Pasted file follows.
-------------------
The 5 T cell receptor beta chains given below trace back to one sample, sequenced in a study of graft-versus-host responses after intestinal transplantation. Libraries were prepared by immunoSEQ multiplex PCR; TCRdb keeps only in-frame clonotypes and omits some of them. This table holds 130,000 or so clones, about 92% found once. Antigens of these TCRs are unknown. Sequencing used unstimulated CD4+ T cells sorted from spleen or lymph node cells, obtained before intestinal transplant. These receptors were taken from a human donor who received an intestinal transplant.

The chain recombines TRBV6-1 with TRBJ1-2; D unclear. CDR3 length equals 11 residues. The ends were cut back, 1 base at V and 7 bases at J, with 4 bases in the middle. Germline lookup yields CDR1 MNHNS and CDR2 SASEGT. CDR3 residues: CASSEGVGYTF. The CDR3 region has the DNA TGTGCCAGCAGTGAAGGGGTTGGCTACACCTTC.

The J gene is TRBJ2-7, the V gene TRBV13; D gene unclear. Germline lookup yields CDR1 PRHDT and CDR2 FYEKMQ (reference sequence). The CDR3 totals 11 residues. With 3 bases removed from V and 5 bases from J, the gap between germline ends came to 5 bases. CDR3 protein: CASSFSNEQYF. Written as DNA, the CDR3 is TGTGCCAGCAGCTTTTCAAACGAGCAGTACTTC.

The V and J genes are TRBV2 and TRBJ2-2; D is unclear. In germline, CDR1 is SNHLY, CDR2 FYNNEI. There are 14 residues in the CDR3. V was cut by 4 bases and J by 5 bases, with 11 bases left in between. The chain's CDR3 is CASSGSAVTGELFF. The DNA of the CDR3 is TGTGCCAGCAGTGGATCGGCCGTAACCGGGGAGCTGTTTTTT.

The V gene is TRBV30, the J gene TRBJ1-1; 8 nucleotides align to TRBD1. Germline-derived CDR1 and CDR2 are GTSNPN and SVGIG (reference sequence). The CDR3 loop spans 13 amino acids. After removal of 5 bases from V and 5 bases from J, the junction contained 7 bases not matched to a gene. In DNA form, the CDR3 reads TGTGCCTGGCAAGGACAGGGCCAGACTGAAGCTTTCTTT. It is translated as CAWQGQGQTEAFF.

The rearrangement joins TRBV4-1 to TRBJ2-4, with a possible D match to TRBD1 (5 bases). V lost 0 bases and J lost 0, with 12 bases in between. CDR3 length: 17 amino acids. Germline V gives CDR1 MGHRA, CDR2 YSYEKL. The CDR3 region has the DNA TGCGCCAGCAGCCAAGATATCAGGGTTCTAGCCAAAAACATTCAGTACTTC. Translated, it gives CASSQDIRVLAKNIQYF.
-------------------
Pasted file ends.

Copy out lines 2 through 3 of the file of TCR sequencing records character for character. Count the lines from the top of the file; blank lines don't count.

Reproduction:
The chain recombines TRBV6-1 with TRBJ1-2; D unclear. CDR3 length equals 11 residues. The ends were cut back, 1 base at V and 7 bases at J, with 4 bases in the middle. Germline lookup yields CDR1 MNHNS and CDR2 SASEGT. CDR3 residues: CASSEGVGYTF. The CDR3 region has the DNA TGTGCCAGCAGTGAAGGGGTTGGCTACACCTTC.

The J gene is TRBJ2-7, the V gene TRBV13; D gene unclear. Germline lookup yields CDR1 PRHDT and CDR2 FYEKMQ (reference sequence). The CDR3 totals 11 residues. With 3 bases removed from V and 5 bases from J, the gap between germline ends came to 5 bases. CDR3 protein: CASSFSNEQYF. Written as DNA, the CDR3 is TGTGCCAGCAGCTTTTCAAACGAGCAGTACTTC.